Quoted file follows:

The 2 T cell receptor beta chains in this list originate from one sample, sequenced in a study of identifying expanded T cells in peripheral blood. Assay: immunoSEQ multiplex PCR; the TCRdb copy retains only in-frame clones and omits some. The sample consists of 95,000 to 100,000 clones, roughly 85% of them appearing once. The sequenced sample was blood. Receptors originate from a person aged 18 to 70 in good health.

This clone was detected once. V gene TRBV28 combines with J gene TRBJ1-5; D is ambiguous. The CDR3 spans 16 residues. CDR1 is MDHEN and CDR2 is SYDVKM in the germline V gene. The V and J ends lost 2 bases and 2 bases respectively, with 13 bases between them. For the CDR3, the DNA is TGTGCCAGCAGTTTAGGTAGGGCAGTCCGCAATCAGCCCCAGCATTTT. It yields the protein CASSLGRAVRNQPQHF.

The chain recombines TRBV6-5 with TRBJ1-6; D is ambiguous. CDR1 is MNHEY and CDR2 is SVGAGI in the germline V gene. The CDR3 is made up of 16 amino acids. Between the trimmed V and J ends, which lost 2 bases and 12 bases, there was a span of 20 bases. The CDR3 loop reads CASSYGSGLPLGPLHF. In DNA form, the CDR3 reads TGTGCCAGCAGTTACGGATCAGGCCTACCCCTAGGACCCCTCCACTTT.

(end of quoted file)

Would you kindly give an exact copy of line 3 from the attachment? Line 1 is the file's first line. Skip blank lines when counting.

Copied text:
The chain recombines TRBV6-5 with TRBJ1-6; D is ambiguous. CDR1 is MNHEY and CDR2 is SVGAGI in the germline V gene. The CDR3 is made up of 16 amino acids. Between the trimmed V and J ends, which lost 2 bases and 12 bases, there was a span of 20 bases. The CDR3 loop reads CASSYGSGLPLGPLHF. In DNA form, the CDR3 reads TGTGCCAGCAGTTACGGATCAGGCCTACCCCTAGGACCCCTCCACTTT.